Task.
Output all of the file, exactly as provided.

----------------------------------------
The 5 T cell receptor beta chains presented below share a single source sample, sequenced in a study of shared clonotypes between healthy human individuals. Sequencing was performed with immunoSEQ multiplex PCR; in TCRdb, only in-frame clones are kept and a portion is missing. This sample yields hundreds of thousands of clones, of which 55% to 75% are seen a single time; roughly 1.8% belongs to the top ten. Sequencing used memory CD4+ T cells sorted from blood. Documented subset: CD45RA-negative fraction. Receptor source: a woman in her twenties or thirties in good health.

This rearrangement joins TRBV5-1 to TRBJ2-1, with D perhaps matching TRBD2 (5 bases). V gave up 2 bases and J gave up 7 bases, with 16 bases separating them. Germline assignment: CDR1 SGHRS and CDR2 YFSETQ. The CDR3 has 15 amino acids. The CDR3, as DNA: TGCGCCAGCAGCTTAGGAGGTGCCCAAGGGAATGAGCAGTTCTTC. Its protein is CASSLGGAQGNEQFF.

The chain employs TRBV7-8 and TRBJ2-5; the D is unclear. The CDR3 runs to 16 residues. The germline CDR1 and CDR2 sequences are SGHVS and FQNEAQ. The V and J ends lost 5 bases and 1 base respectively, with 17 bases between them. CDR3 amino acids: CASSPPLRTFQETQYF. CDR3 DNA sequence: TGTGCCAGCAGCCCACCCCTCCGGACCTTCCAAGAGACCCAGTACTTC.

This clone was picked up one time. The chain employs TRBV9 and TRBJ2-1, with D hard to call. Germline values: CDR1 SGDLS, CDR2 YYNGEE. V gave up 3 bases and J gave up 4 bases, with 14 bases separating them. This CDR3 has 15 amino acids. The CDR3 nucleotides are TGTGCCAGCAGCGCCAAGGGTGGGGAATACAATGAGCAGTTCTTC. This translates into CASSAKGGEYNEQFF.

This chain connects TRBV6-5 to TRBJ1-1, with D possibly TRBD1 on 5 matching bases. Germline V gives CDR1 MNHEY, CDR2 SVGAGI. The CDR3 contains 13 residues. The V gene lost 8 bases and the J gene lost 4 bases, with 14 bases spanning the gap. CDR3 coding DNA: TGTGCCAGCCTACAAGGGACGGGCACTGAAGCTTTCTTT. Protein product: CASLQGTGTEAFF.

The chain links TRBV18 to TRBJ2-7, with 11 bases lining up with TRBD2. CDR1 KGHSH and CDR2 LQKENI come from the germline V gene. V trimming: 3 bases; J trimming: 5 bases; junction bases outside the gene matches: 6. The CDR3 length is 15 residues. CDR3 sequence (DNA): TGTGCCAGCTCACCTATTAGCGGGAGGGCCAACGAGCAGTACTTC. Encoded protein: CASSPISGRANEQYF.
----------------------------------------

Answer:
The 5 T cell receptor beta chains presented below share a single source sample, sequenced in a study of shared clonotypes between healthy human individuals. Sequencing was performed with immunoSEQ multiplex PCR; in TCRdb, only in-frame clones are kept and a portion is missing. This sample yields hundreds of thousands of clones, of which 55% to 75% are seen a single time; roughly 1.8% belongs to the top ten. Sequencing used memory CD4+ T cells sorted from blood. Documented subset: CD45RA-negative fraction. Receptor source: a woman in her twenties or thirties in good health.

This rearrangement joins TRBV5-1 to TRBJ2-1, with D perhaps matching TRBD2 (5 bases). V gave up 2 bases and J gave up 7 bases, with 16 bases separating them. Germline assignment: CDR1 SGHRS and CDR2 YFSETQ. The CDR3 has 15 amino acids. The CDR3, as DNA: TGCGCCAGCAGCTTAGGAGGTGCCCAAGGGAATGAGCAGTTCTTC. Its protein is CASSLGGAQGNEQFF.

The chain employs TRBV7-8 and TRBJ2-5; the D is unclear. The CDR3 runs to 16 residues. The germline CDR1 and CDR2 sequences are SGHVS and FQNEAQ. The V and J ends lost 5 bases and 1 base respectively, with 17 bases between them. CDR3 amino acids: CASSPPLRTFQETQYF. CDR3 DNA sequence: TGTGCCAGCAGCCCACCCCTCCGGACCTTCCAAGAGACCCAGTACTTC.

This clone was picked up one time. The chain employs TRBV9 and TRBJ2-1, with D hard to call. Germline values: CDR1 SGDLS, CDR2 YYNGEE. V gave up 3 bases and J gave up 4 bases, with 14 bases separating them. This CDR3 has 15 amino acids. The CDR3 nucleotides are TGTGCCAGCAGCGCCAAGGGTGGGGAATACAATGAGCAGTTCTTC. This translates into CASSAKGGEYNEQFF.

This chain connects TRBV6-5 to TRBJ1-1, with D possibly TRBD1 on 5 matching bases. Germline V gives CDR1 MNHEY, CDR2 SVGAGI. The CDR3 contains 13 residues. The V gene lost 8 bases and the J gene lost 4 bases, with 14 bases spanning the gap. CDR3 coding DNA: TGTGCCAGCCTACAAGGGACGGGCACTGAAGCTTTCTTT. Protein product: CASLQGTGTEAFF.

The chain links TRBV18 to TRBJ2-7, with 11 bases lining up with TRBD2. CDR1 KGHSH and CDR2 LQKENI come from the germline V gene. V trimming: 3 bases; J trimming: 5 bases; junction bases outside the gene matches: 6. The CDR3 length is 15 residues. CDR3 sequence (DNA): TGTGCCAGCTCACCTATTAGCGGGAGGGCCAACGAGCAGTACTTC. Encoded protein: CASSPISGRANEQYF.